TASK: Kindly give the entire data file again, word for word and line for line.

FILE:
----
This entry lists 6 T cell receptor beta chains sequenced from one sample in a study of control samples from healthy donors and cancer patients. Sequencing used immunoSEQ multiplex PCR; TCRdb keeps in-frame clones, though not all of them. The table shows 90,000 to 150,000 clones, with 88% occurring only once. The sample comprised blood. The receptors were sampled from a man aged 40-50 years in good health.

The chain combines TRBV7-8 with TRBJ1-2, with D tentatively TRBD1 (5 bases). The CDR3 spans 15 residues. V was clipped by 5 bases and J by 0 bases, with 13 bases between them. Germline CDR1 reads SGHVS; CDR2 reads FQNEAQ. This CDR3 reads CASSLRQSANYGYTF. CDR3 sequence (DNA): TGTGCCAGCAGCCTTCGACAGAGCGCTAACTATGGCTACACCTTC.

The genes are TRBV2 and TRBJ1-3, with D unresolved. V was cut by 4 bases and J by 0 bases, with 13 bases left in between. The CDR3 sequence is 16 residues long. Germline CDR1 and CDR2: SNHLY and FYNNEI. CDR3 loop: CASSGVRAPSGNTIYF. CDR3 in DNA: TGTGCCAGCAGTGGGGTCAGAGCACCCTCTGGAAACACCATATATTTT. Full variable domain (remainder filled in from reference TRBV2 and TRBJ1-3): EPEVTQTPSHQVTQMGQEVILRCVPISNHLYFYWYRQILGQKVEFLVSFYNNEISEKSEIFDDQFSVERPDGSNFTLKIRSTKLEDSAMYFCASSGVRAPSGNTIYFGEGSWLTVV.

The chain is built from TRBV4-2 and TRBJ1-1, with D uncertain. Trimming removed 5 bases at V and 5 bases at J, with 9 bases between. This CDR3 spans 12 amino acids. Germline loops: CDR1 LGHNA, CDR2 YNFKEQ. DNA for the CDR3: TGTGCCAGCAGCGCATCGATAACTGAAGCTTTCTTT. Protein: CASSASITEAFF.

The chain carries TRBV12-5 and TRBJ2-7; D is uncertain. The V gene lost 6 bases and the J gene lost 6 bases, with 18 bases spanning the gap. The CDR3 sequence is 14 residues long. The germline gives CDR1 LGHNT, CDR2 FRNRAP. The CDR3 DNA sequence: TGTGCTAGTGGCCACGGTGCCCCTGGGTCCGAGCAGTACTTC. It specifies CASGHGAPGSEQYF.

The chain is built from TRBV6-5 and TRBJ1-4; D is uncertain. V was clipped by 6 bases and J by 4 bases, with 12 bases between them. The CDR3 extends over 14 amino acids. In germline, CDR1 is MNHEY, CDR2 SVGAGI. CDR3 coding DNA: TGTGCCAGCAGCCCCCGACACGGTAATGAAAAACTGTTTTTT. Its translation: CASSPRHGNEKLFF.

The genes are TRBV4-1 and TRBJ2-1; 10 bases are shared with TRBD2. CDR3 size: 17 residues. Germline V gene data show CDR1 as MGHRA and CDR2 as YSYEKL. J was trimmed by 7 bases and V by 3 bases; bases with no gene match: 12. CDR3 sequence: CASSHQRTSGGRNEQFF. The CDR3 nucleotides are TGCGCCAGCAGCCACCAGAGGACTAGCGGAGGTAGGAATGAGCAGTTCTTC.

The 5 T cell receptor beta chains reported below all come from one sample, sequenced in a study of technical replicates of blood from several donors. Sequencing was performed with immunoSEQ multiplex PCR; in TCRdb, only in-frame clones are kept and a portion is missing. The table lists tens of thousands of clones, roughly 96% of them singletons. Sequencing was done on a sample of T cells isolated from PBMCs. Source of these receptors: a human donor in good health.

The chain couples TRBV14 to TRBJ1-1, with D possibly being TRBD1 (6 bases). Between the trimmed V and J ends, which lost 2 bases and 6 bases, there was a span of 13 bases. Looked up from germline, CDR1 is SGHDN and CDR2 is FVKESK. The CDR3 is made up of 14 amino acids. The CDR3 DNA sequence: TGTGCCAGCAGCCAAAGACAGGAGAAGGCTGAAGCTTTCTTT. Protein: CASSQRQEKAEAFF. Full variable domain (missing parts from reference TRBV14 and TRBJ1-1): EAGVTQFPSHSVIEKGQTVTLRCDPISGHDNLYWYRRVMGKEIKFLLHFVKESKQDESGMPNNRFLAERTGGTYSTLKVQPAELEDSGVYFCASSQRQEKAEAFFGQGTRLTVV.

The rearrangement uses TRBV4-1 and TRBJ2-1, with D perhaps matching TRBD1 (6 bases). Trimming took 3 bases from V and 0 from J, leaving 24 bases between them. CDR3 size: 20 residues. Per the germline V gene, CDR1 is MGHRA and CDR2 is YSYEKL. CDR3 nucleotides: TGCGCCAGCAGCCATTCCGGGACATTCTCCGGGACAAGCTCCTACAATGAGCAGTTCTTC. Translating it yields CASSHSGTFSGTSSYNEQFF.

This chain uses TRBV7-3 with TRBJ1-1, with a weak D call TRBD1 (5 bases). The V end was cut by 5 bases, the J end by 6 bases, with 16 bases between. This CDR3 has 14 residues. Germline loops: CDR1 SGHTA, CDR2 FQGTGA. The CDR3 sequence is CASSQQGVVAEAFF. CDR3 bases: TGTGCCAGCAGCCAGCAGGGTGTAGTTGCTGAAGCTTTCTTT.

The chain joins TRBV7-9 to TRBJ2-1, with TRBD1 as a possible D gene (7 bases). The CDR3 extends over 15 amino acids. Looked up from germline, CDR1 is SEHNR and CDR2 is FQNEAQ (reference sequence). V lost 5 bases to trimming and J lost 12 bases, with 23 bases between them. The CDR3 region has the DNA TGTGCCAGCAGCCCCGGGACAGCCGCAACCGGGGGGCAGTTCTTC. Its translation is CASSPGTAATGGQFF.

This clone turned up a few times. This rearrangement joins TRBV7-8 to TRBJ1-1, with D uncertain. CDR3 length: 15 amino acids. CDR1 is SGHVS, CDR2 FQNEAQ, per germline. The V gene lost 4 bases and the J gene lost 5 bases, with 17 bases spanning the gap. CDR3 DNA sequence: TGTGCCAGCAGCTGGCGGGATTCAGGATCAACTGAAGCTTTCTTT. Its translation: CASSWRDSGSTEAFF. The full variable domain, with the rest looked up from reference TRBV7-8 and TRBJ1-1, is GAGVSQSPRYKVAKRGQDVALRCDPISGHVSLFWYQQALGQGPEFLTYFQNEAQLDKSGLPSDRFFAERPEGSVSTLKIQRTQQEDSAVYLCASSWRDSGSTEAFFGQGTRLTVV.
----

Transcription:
This entry lists 6 T cell receptor beta chains sequenced from one sample in a study of control samples from healthy donors and cancer patients. Sequencing used immunoSEQ multiplex PCR; TCRdb keeps in-frame clones, though not all of them. The table shows 90,000 to 150,000 clones, with 88% occurring only once. The sample comprised blood. The receptors were sampled from a man aged 40-50 years in good health.

The chain combines TRBV7-8 with TRBJ1-2, with D tentatively TRBD1 (5 bases). The CDR3 spans 15 residues. V was clipped by 5 bases and J by 0 bases, with 13 bases between them. Germline CDR1 reads SGHVS; CDR2 reads FQNEAQ. This CDR3 reads CASSLRQSANYGYTF. CDR3 sequence (DNA): TGTGCCAGCAGCCTTCGACAGAGCGCTAACTATGGCTACACCTTC.

The genes are TRBV2 and TRBJ1-3, with D unresolved. V was cut by 4 bases and J by 0 bases, with 13 bases left in between. The CDR3 sequence is 16 residues long. Germline CDR1 and CDR2: SNHLY and FYNNEI. CDR3 loop: CASSGVRAPSGNTIYF. CDR3 in DNA: TGTGCCAGCAGTGGGGTCAGAGCACCCTCTGGAAACACCATATATTTT. Full variable domain (remainder filled in from reference TRBV2 and TRBJ1-3): EPEVTQTPSHQVTQMGQEVILRCVPISNHLYFYWYRQILGQKVEFLVSFYNNEISEKSEIFDDQFSVERPDGSNFTLKIRSTKLEDSAMYFCASSGVRAPSGNTIYFGEGSWLTVV.

The chain is built from TRBV4-2 and TRBJ1-1, with D uncertain. Trimming removed 5 bases at V and 5 bases at J, with 9 bases between. This CDR3 spans 12 amino acids. Germline loops: CDR1 LGHNA, CDR2 YNFKEQ. DNA for the CDR3: TGTGCCAGCAGCGCATCGATAACTGAAGCTTTCTTT. Protein: CASSASITEAFF.

The chain carries TRBV12-5 and TRBJ2-7; D is uncertain. The V gene lost 6 bases and the J gene lost 6 bases, with 18 bases spanning the gap. The CDR3 sequence is 14 residues long. The germline gives CDR1 LGHNT, CDR2 FRNRAP. The CDR3 DNA sequence: TGTGCTAGTGGCCACGGTGCCCCTGGGTCCGAGCAGTACTTC. It specifies CASGHGAPGSEQYF.

The chain is built from TRBV6-5 and TRBJ1-4; D is uncertain. V was clipped by 6 bases and J by 4 bases, with 12 bases between them. The CDR3 extends over 14 amino acids. In germline, CDR1 is MNHEY, CDR2 SVGAGI. CDR3 coding DNA: TGTGCCAGCAGCCCCCGACACGGTAATGAAAAACTGTTTTTT. Its translation: CASSPRHGNEKLFF.

The genes are TRBV4-1 and TRBJ2-1; 10 bases are shared with TRBD2. CDR3 size: 17 residues. Germline V gene data show CDR1 as MGHRA and CDR2 as YSYEKL. J was trimmed by 7 bases and V by 3 bases; bases with no gene match: 12. CDR3 sequence: CASSHQRTSGGRNEQFF. The CDR3 nucleotides are TGCGCCAGCAGCCACCAGAGGACTAGCGGAGGTAGGAATGAGCAGTTCTTC.

The 5 T cell receptor beta chains reported below all come from one sample, sequenced in a study of technical replicates of blood from several donors. Sequencing was performed with immunoSEQ multiplex PCR; in TCRdb, only in-frame clones are kept and a portion is missing. The table lists tens of thousands of clones, roughly 96% of them singletons. Sequencing was done on a sample of T cells isolated from PBMCs. Source of these receptors: a human donor in good health.

The chain couples TRBV14 to TRBJ1-1, with D possibly being TRBD1 (6 bases). Between the trimmed V and J ends, which lost 2 bases and 6 bases, there was a span of 13 bases. Looked up from germline, CDR1 is SGHDN and CDR2 is FVKESK. The CDR3 is made up of 14 amino acids. The CDR3 DNA sequence: TGTGCCAGCAGCCAAAGACAGGAGAAGGCTGAAGCTTTCTTT. Protein: CASSQRQEKAEAFF. Full variable domain (missing parts from reference TRBV14 and TRBJ1-1): EAGVTQFPSHSVIEKGQTVTLRCDPISGHDNLYWYRRVMGKEIKFLLHFVKESKQDESGMPNNRFLAERTGGTYSTLKVQPAELEDSGVYFCASSQRQEKAEAFFGQGTRLTVV.

The rearrangement uses TRBV4-1 and TRBJ2-1, with D perhaps matching TRBD1 (6 bases). Trimming took 3 bases from V and 0 from J, leaving 24 bases between them. CDR3 size: 20 residues. Per the germline V gene, CDR1 is MGHRA and CDR2 is YSYEKL. CDR3 nucleotides: TGCGCCAGCAGCCATTCCGGGACATTCTCCGGGACAAGCTCCTACAATGAGCAGTTCTTC. Translating it yields CASSHSGTFSGTSSYNEQFF.

This chain uses TRBV7-3 with TRBJ1-1, with a weak D call TRBD1 (5 bases). The V end was cut by 5 bases, the J end by 6 bases, with 16 bases between. This CDR3 has 14 residues. Germline loops: CDR1 SGHTA, CDR2 FQGTGA. The CDR3 sequence is CASSQQGVVAEAFF. CDR3 bases: TGTGCCAGCAGCCAGCAGGGTGTAGTTGCTGAAGCTTTCTTT.

The chain joins TRBV7-9 to TRBJ2-1, with TRBD1 as a possible D gene (7 bases). The CDR3 extends over 15 amino acids. Looked up from germline, CDR1 is SEHNR and CDR2 is FQNEAQ (reference sequence). V lost 5 bases to trimming and J lost 12 bases, with 23 bases between them. The CDR3 region has the DNA TGTGCCAGCAGCCCCGGGACAGCCGCAACCGGGGGGCAGTTCTTC. Its translation is CASSPGTAATGGQFF.

This clone turned up a few times. This rearrangement joins TRBV7-8 to TRBJ1-1, with D uncertain. CDR3 length: 15 amino acids. CDR1 is SGHVS, CDR2 FQNEAQ, per germline. The V gene lost 4 bases and the J gene lost 5 bases, with 17 bases spanning the gap. CDR3 DNA sequence: TGTGCCAGCAGCTGGCGGGATTCAGGATCAACTGAAGCTTTCTTT. Its translation: CASSWRDSGSTEAFF. The full variable domain, with the rest looked up from reference TRBV7-8 and TRBJ1-1, is GAGVSQSPRYKVAKRGQDVALRCDPISGHVSLFWYQQALGQGPEFLTYFQNEAQLDKSGLPSDRFFAERPEGSVSTLKIQRTQQEDSAVYLCASSWRDSGSTEAFFGQGTRLTVV.